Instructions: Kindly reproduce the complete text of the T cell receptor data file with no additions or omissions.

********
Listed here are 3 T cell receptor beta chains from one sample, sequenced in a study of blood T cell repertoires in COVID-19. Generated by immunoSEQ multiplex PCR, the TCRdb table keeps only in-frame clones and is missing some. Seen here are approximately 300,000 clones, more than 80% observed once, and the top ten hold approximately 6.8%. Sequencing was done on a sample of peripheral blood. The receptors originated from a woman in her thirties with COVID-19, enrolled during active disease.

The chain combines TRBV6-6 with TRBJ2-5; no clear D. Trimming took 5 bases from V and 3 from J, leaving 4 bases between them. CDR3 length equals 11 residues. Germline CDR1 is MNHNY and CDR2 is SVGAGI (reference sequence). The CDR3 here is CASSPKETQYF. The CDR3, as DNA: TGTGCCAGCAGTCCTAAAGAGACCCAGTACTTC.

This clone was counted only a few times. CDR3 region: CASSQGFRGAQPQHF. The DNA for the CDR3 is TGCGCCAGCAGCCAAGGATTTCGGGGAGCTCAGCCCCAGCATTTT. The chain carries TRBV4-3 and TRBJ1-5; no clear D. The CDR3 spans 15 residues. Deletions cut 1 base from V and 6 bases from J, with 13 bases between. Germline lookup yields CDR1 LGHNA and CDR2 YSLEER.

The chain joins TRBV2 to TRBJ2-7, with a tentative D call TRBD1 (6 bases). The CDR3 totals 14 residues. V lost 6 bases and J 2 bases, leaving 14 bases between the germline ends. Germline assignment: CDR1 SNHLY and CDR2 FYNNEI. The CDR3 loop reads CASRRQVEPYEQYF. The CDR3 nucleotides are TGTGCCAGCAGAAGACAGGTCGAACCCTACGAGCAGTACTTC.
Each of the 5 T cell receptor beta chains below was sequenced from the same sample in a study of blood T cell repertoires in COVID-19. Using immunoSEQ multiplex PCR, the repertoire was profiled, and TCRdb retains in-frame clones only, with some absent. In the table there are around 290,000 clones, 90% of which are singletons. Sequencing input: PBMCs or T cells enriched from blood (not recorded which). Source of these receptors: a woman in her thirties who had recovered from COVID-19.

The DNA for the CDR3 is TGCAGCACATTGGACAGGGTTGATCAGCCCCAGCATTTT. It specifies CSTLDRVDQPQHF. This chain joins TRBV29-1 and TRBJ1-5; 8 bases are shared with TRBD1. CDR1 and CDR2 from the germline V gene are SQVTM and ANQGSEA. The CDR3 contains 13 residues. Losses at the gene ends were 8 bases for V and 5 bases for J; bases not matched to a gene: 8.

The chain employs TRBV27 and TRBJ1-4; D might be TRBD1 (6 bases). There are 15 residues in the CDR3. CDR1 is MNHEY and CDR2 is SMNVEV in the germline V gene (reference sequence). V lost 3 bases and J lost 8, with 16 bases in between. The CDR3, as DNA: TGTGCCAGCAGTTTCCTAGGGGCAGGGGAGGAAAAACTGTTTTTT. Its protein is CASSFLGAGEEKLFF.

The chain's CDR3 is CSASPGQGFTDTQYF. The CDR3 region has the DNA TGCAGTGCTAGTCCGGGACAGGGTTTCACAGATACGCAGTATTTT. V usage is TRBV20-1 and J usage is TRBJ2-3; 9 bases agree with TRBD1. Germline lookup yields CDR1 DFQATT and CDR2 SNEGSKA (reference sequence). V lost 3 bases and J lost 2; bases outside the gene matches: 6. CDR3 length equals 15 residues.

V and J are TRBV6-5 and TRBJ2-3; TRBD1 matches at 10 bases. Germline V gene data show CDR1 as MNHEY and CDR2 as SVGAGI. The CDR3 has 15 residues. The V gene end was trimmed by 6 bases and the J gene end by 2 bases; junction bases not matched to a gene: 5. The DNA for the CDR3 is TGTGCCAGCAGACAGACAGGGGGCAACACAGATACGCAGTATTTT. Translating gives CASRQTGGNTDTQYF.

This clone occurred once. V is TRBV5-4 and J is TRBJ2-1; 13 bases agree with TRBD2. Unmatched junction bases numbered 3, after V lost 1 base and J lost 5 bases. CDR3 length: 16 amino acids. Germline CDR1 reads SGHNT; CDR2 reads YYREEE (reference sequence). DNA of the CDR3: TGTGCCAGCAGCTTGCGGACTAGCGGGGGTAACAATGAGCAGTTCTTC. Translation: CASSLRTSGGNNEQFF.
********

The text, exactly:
Listed here are 3 T cell receptor beta chains from one sample, sequenced in a study of blood T cell repertoires in COVID-19. Generated by immunoSEQ multiplex PCR, the TCRdb table keeps only in-frame clones and is missing some. Seen here are approximately 300,000 clones, more than 80% observed once, and the top ten hold approximately 6.8%. Sequencing was done on a sample of peripheral blood. The receptors originated from a woman in her thirties with COVID-19, enrolled during active disease.

The chain combines TRBV6-6 with TRBJ2-5; no clear D. Trimming took 5 bases from V and 3 from J, leaving 4 bases between them. CDR3 length equals 11 residues. Germline CDR1 is MNHNY and CDR2 is SVGAGI (reference sequence). The CDR3 here is CASSPKETQYF. The CDR3, as DNA: TGTGCCAGCAGTCCTAAAGAGACCCAGTACTTC.

This clone was counted only a few times. CDR3 region: CASSQGFRGAQPQHF. The DNA for the CDR3 is TGCGCCAGCAGCCAAGGATTTCGGGGAGCTCAGCCCCAGCATTTT. The chain carries TRBV4-3 and TRBJ1-5; no clear D. The CDR3 spans 15 residues. Deletions cut 1 base from V and 6 bases from J, with 13 bases between. Germline lookup yields CDR1 LGHNA and CDR2 YSLEER.

The chain joins TRBV2 to TRBJ2-7, with a tentative D call TRBD1 (6 bases). The CDR3 totals 14 residues. V lost 6 bases and J 2 bases, leaving 14 bases between the germline ends. Germline assignment: CDR1 SNHLY and CDR2 FYNNEI. The CDR3 loop reads CASRRQVEPYEQYF. The CDR3 nucleotides are TGTGCCAGCAGAAGACAGGTCGAACCCTACGAGCAGTACTTC.
Each of the 5 T cell receptor beta chains below was sequenced from the same sample in a study of blood T cell repertoires in COVID-19. Using immunoSEQ multiplex PCR, the repertoire was profiled, and TCRdb retains in-frame clones only, with some absent. In the table there are around 290,000 clones, 90% of which are singletons. Sequencing input: PBMCs or T cells enriched from blood (not recorded which). Source of these receptors: a woman in her thirties who had recovered from COVID-19.

The DNA for the CDR3 is TGCAGCACATTGGACAGGGTTGATCAGCCCCAGCATTTT. It specifies CSTLDRVDQPQHF. This chain joins TRBV29-1 and TRBJ1-5; 8 bases are shared with TRBD1. CDR1 and CDR2 from the germline V gene are SQVTM and ANQGSEA. The CDR3 contains 13 residues. Losses at the gene ends were 8 bases for V and 5 bases for J; bases not matched to a gene: 8.

The chain employs TRBV27 and TRBJ1-4; D might be TRBD1 (6 bases). There are 15 residues in the CDR3. CDR1 is MNHEY and CDR2 is SMNVEV in the germline V gene (reference sequence). V lost 3 bases and J lost 8, with 16 bases in between. The CDR3, as DNA: TGTGCCAGCAGTTTCCTAGGGGCAGGGGAGGAAAAACTGTTTTTT. Its protein is CASSFLGAGEEKLFF.

The chain's CDR3 is CSASPGQGFTDTQYF. The CDR3 region has the DNA TGCAGTGCTAGTCCGGGACAGGGTTTCACAGATACGCAGTATTTT. V usage is TRBV20-1 and J usage is TRBJ2-3; 9 bases agree with TRBD1. Germline lookup yields CDR1 DFQATT and CDR2 SNEGSKA (reference sequence). V lost 3 bases and J lost 2; bases outside the gene matches: 6. CDR3 length equals 15 residues.

V and J are TRBV6-5 and TRBJ2-3; TRBD1 matches at 10 bases. Germline V gene data show CDR1 as MNHEY and CDR2 as SVGAGI. The CDR3 has 15 residues. The V gene end was trimmed by 6 bases and the J gene end by 2 bases; junction bases not matched to a gene: 5. The DNA for the CDR3 is TGTGCCAGCAGACAGACAGGGGGCAACACAGATACGCAGTATTTT. Translating gives CASRQTGGNTDTQYF.

This clone occurred once. V is TRBV5-4 and J is TRBJ2-1; 13 bases agree with TRBD2. Unmatched junction bases numbered 3, after V lost 1 base and J lost 5 bases. CDR3 length: 16 amino acids. Germline CDR1 reads SGHNT; CDR2 reads YYREEE (reference sequence). DNA of the CDR3: TGTGCCAGCAGCTTGCGGACTAGCGGGGGTAACAATGAGCAGTTCTTC. Translation: CASSLRTSGGNNEQFF.